ETF Prophet

Our Flickr Channel Our Facebook Our RSS Feed follow us on twitter
Dave Evans

Recently Michael at Market Sci has had a great serious of posts on David Varadi's DVI indicator which is the medium term cousin of the shorter term DVB indicator.

DVI was proprietary until David kindly made the calculation publicly available via MarketSci.

Here's some useful links:

You can find excel calculations for the DVI and DVB in the above posts.

DVI and DVB are just two of the indicator's available via CSS Analytics' DVixl, an excellent tool with the standard version reasonably priced and a good taster of the full capability of the full premium version which I've had the privilege to use in recent months. 

Now that DVI and DVB are both in the public domain, I thought it would be good to share the results of a method that combines these two indicators along with a modified version of the spreadsheets from Market Sci that provide the calculations.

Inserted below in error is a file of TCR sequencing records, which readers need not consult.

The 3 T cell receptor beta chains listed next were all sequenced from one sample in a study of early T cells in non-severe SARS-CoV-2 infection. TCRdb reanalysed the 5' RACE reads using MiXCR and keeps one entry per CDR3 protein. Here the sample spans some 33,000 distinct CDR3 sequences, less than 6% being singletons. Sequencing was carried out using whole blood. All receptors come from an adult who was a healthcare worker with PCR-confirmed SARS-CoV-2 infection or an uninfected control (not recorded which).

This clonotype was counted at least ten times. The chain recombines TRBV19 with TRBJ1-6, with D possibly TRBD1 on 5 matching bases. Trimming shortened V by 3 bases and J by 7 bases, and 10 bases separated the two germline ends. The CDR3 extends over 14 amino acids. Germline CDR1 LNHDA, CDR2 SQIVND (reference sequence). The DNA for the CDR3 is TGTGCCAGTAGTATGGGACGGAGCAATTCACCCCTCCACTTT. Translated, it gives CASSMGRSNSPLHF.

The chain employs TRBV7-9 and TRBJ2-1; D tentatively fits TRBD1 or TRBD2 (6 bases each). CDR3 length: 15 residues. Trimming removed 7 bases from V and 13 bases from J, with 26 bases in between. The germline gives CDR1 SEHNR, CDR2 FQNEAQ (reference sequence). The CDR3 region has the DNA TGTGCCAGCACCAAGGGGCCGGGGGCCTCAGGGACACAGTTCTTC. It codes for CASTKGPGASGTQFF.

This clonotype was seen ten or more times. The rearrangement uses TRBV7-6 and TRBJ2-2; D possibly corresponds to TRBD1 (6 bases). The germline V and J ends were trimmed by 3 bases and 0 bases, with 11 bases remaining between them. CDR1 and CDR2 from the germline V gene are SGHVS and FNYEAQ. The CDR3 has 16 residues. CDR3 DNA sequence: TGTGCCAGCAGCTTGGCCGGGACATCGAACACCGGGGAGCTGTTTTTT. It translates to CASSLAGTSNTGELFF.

The aim is to benefit from the smoothing that DVI provides and the nimble trades that DVB can pick up.

Long @ close: If both DVI and DVB are <0.5
Short @ close: If both DVI and DVB are >0.5

If they differ, go to cash.

The method does a very good job of maintaining profits and smoothing returns. 

26-08-2010 22-57-24

For DVB alone:

Average Win: 0.97%
Average Loss: -0.91
Strike: 53%


Average Win: 1%
Average Loss: -0.91
Strike: 56%

A marginal increase in the strike rate and average winner size are enough to boost returns considerably in the long run. It also seems to give you more bang for your buck with the returns above from just 1454 trades instead of 2672. 

The results above are up to the 20th.

Here are the returns for 2010 so far:


27-08-2010 19-36-47

I have not accounted for any trading frictions, dividends or return on cash when out of the market.

Here's a spreadsheet with the calculations for the DVB and DVI in one place.

It seems a neat little idea, especially with Mean Reversion doing a little better in the last few months. I've just put a couple of things together here really. Full credit must of course go to the guys at DVIndicators for their ideas and MarketSci for making the calcs available.

Comments are closed.